What is the process state in Unix?
This is a small experiment to show the life cycle of a Unix process. A Unix process is created in the idle state and is then moved between ready to run, running, and possibly waiting (or sleeping) , until it exits and becomes a zombie. Once a process, usually the parent process, reaps the exit status of the zombie, then the process is destroyed.
As a process executes it changes state according to its circumstances. Unix processes have the following states:
Running: The process is either running or it is ready to run.
Waiting: The process is waiting for an event or for a resource.
Stopped: The process has been stopped, usually by receiving a signal.
Zombie: The process is dead but has not been removed from the process table.
What is a zombie?
When a program forks and the child finishes before the parent, the kernel still keeps some of its information about the child in case the parent might need it – for example, the parent may need to check the child’s exit status. To be able to get this information, the parent calls `wait ()’; In the interval between the child terminating and the parent calling `wait ()’, the child is said to be a `zombie’ (If you do `ps’, the child will have a `Z’ in its status field to indicate this.)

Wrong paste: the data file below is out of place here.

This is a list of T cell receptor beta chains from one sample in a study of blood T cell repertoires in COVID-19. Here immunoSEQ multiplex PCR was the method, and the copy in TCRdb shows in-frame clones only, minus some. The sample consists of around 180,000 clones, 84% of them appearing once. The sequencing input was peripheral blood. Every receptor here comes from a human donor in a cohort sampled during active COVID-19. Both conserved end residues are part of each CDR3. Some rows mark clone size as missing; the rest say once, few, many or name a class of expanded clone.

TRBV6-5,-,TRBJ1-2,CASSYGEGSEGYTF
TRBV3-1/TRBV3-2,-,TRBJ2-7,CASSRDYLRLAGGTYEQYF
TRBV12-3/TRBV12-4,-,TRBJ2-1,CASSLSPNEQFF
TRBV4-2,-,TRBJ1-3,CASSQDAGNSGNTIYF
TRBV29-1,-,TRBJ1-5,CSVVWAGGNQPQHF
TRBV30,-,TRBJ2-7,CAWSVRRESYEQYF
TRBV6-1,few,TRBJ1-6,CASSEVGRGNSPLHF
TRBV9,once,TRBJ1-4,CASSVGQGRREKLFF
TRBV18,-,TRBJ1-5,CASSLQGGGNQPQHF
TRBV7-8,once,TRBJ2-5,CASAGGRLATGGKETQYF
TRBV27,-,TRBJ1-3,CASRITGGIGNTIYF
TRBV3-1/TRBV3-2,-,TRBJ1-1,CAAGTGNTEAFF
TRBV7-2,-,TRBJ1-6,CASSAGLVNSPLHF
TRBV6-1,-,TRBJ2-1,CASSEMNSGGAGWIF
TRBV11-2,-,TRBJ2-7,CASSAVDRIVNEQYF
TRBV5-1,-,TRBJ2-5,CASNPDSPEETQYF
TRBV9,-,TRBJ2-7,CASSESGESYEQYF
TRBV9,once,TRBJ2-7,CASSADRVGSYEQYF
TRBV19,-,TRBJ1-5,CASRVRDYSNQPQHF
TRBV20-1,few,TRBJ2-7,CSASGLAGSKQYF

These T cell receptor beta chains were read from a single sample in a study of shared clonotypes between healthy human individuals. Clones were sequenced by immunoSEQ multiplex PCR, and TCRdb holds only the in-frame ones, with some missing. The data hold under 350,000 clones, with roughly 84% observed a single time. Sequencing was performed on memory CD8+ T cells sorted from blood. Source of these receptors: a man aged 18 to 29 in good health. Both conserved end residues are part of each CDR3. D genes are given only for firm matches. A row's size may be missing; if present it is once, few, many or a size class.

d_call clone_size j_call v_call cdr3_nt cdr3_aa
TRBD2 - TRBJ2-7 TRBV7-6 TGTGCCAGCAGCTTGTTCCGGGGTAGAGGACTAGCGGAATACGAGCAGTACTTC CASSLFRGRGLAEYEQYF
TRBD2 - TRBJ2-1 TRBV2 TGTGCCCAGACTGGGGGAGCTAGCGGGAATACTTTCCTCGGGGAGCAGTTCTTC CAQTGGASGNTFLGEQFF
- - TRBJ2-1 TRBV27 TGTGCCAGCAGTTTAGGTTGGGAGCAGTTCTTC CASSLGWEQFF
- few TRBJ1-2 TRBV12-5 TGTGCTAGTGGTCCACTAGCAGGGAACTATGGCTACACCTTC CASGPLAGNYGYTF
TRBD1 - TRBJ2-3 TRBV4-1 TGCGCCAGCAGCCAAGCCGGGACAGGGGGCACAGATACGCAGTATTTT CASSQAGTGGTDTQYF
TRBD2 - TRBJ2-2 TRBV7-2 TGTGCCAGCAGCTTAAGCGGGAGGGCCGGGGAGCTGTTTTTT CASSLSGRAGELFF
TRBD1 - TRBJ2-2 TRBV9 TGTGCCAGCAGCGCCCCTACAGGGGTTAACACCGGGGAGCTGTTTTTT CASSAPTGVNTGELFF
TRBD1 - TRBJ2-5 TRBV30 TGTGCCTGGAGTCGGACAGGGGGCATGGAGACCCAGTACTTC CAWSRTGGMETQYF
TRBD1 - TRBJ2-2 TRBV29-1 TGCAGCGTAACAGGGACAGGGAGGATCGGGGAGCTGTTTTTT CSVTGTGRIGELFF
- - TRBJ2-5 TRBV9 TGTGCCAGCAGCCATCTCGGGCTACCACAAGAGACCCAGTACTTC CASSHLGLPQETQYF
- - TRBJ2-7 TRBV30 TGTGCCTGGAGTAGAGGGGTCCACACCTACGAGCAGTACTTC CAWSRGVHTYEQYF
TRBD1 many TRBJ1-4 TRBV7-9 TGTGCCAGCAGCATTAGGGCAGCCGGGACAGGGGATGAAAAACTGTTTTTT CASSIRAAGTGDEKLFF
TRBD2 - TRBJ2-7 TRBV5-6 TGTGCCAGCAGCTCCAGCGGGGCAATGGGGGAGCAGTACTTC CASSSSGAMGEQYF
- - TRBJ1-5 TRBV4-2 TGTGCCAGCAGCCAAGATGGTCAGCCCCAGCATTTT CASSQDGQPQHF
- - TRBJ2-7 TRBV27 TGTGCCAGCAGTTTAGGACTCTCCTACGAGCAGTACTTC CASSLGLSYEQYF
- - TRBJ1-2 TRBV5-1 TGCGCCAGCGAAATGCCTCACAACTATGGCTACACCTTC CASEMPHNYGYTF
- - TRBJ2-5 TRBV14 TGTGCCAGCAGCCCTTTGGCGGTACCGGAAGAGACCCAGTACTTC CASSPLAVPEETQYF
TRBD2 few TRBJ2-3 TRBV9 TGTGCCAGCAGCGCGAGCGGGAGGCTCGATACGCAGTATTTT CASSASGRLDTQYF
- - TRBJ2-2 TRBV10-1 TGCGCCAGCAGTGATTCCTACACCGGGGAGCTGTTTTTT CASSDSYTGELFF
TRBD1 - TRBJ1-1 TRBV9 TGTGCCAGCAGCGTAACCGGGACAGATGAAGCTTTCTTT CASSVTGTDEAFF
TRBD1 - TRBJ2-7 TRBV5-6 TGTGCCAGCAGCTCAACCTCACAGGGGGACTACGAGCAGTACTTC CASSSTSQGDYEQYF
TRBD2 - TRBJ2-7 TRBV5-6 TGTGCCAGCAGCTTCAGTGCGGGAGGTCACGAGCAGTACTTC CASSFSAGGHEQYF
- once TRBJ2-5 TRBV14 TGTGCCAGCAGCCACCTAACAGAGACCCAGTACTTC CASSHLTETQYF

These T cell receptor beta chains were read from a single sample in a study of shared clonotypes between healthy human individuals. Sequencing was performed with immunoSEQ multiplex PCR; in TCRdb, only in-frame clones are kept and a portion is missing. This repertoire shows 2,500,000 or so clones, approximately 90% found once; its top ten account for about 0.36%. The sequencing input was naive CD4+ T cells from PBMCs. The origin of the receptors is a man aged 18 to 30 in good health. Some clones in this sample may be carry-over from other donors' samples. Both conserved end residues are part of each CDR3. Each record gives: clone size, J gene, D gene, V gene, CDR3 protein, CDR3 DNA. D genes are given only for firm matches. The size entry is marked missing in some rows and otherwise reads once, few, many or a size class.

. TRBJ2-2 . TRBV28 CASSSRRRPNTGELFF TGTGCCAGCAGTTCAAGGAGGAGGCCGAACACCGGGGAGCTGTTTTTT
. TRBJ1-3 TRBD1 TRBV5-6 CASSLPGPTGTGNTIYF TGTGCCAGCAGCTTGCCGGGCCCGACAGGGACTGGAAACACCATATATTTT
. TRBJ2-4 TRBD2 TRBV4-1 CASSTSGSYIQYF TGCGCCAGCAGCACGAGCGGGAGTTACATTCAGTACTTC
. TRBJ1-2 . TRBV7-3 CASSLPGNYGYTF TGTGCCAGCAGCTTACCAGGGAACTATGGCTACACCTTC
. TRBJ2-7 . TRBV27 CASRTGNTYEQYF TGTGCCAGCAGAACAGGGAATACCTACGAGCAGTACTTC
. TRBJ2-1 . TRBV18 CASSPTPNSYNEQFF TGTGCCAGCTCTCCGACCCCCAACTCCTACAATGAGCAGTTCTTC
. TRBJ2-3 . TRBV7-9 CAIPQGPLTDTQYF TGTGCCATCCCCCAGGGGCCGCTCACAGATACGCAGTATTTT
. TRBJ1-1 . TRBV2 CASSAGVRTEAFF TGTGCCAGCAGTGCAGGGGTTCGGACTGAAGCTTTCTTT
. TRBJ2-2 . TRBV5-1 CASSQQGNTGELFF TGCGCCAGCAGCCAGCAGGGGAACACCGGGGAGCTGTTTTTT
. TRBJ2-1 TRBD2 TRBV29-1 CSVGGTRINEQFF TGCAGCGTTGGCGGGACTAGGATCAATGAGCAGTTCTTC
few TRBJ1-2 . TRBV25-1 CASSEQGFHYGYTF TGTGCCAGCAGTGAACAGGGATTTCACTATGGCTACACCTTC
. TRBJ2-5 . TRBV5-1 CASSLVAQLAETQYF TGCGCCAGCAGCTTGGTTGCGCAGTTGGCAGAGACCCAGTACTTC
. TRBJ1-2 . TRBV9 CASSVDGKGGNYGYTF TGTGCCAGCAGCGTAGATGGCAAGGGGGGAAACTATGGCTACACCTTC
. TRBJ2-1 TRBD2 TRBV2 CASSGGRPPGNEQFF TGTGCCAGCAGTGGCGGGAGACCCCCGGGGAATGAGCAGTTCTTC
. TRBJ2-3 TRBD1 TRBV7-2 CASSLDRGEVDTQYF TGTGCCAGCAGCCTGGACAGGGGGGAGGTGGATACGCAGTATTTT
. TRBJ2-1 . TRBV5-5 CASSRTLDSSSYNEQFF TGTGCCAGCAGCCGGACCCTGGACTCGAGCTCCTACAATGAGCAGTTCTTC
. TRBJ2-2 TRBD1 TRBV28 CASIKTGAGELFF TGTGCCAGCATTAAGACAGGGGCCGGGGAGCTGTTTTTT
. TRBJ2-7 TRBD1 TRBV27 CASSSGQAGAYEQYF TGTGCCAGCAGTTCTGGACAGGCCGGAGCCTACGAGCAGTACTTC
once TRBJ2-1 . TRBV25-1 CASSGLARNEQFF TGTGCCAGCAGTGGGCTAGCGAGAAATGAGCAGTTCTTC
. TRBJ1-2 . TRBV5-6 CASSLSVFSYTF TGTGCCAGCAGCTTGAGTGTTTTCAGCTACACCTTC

How can a parent and child process communicate?
A parent and child can communicate through any of the normal inter-process communication schemes (pipes, sockets, message queues, shared memory), but also have some special ways to communicate that take advantage of their relationship as a parent and child. One of the most obvious is that the parent can get the exit status of the child.
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